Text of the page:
As the cell matrix expanded, the PGA was slowly degrading; By the time the engineered ear was ready for implantation, it was primarily composed of the child’s native tissue and only small amounts of artificial material remained.
Meanwhile, a tissue expander was slowly stretching the skin over the extraction site in order to make room for the large implant. Once ready, the cultured cartilage was carefully placed in the skin pocket by plastic surgeons.
Over the next 2.5 years, patient one was monitored and underwent several cosmetic surgery adjustments. Tiny tissue samples removed during these procedures proved that the chondrocytes remained healthy and continued to produce cartilage comparable to that of a natural ear.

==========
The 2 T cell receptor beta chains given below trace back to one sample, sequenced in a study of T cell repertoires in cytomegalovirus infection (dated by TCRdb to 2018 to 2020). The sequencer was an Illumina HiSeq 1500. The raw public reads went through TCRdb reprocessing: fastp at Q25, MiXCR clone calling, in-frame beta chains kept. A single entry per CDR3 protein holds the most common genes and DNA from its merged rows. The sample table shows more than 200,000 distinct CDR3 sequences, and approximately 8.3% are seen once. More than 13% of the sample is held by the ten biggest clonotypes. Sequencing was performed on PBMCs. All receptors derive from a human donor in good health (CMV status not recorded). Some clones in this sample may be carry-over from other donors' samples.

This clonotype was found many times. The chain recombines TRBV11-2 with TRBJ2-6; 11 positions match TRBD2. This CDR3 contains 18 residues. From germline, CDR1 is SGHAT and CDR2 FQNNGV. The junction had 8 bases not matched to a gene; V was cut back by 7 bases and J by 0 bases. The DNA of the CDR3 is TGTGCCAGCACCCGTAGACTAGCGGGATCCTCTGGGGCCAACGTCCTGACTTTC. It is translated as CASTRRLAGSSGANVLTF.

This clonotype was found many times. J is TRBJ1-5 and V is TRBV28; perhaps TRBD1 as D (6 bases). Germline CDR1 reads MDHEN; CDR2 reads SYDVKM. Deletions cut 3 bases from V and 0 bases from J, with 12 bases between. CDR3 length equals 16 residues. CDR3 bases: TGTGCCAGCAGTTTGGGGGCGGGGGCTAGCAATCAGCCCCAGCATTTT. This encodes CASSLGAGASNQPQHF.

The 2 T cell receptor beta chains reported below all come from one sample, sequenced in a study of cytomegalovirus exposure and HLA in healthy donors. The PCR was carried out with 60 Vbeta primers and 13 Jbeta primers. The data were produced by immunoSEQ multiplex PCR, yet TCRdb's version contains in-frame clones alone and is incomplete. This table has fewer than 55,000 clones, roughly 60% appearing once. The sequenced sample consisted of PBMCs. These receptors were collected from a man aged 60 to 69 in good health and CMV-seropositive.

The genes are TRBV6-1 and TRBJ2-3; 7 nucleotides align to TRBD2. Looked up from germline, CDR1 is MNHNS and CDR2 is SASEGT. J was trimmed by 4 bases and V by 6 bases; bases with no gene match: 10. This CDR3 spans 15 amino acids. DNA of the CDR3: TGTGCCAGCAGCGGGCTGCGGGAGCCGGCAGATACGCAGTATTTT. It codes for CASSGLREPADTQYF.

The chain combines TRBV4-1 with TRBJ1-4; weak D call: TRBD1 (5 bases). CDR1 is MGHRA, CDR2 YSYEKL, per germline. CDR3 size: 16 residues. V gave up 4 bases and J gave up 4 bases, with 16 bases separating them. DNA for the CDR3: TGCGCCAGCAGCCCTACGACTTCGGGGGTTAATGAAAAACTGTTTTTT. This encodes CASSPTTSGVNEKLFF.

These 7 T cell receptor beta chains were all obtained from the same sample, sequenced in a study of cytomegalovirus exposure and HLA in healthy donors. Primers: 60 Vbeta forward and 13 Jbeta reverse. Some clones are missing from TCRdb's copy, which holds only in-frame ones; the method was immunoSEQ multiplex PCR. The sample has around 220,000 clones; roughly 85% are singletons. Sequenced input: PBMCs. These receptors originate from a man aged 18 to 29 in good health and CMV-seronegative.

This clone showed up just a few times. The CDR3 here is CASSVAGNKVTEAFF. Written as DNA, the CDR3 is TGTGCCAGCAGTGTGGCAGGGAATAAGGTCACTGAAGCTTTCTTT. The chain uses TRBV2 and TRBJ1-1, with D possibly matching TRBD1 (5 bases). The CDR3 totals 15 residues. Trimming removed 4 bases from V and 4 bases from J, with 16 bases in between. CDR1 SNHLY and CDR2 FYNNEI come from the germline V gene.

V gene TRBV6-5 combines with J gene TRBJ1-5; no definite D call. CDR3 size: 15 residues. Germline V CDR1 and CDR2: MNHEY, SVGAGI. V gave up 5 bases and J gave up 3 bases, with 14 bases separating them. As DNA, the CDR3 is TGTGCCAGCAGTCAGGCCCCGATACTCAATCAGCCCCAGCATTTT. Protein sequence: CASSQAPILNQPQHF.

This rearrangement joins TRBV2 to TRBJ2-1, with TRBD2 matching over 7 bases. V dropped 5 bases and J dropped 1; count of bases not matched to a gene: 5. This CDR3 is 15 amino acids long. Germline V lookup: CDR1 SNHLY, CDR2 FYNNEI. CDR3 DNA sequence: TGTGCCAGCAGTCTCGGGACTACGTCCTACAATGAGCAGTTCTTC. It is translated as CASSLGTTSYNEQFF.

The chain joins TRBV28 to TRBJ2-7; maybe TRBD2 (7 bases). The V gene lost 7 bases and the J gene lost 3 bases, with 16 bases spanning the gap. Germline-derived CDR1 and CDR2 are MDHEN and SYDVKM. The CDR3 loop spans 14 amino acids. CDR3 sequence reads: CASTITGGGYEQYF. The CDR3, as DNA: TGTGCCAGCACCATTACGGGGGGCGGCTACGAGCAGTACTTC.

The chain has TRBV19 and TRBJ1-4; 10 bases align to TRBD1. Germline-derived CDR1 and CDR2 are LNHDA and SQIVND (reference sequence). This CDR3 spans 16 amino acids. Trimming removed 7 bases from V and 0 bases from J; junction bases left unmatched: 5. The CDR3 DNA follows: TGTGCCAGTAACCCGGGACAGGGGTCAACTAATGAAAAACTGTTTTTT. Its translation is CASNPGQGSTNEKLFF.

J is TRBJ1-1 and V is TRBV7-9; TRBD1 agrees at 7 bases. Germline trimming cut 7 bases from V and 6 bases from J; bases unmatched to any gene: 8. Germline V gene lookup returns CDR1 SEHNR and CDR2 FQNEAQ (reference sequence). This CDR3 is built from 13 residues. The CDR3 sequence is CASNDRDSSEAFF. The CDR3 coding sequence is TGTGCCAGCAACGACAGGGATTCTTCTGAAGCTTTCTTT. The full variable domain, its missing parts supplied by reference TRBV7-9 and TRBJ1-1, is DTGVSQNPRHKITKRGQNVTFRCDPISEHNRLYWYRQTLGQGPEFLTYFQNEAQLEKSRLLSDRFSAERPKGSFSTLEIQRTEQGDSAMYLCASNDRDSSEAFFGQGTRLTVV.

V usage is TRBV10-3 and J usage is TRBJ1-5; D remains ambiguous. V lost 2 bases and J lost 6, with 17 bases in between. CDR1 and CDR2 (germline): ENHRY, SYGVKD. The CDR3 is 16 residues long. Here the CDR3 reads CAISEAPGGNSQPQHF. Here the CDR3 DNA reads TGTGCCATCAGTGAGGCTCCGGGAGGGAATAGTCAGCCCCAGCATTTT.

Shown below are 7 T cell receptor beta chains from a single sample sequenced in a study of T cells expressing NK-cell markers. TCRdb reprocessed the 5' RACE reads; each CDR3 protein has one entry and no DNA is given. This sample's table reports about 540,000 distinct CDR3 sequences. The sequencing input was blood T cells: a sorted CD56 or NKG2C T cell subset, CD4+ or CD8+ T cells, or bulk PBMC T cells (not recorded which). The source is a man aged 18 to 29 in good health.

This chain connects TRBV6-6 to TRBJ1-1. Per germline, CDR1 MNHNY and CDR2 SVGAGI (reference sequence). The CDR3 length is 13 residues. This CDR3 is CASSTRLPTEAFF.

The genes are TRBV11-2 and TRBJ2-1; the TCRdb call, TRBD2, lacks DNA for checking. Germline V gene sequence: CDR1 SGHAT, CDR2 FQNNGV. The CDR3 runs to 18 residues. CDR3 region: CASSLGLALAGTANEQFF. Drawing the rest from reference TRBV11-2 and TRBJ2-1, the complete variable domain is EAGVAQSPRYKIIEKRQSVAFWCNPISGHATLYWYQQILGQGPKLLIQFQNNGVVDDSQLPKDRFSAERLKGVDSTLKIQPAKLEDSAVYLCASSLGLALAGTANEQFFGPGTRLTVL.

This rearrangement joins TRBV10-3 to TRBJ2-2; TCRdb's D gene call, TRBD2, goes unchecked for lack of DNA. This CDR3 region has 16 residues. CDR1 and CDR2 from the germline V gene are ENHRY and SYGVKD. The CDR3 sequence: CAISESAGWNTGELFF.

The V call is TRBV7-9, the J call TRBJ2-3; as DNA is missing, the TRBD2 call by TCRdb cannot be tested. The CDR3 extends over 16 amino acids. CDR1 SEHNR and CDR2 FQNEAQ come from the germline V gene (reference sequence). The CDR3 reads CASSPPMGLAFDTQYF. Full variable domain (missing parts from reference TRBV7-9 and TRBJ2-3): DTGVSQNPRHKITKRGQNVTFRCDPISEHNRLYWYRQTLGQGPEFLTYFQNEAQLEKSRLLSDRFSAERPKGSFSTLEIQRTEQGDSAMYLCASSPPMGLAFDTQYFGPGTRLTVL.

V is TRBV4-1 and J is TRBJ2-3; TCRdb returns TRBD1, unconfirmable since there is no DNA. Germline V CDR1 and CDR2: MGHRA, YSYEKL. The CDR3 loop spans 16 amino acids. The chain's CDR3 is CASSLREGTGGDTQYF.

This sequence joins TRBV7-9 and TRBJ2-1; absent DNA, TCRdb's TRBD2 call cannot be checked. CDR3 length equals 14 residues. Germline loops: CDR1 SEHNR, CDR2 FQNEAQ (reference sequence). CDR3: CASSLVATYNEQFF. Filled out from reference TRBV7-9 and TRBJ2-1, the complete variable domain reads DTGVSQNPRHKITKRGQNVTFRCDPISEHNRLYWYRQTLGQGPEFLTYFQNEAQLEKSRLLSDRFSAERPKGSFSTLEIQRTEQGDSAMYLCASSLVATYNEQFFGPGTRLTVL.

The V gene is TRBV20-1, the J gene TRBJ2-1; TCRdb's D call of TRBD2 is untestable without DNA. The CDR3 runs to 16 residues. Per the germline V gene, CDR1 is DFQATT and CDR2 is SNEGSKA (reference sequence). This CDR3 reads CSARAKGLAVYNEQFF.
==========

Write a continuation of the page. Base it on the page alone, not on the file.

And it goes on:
Moreover, the only artificial substance remaining in the engineered ear was part of the PCL core – as intended. Previous attempts to implant cultured ears have failed because the tissue used was not rigid enough to maintain its shape against the physical assaults of daily life. The Chinese team’s ear appears to be holding up well, although they note that its long-term integrity – after the PCL core fully degrades by year four – remains unknown.
Unfortunately, the next four patients showed less consistent results. One child’s new ear failed to produce new cartilage and the others are less refined aesthetically. All patients will be monitored for up to five years post-implantation.
Though the technique clearly needs to be perfected further, these early results are a promising leap forward for the field of reconstructive medicine.
“These are the steps we need to make to bring this technology to patients,” said Jos Malda, a biofabrication and regenerative medicine professor at Utrecht University, to New Scientist. “It’s quite an achievement.”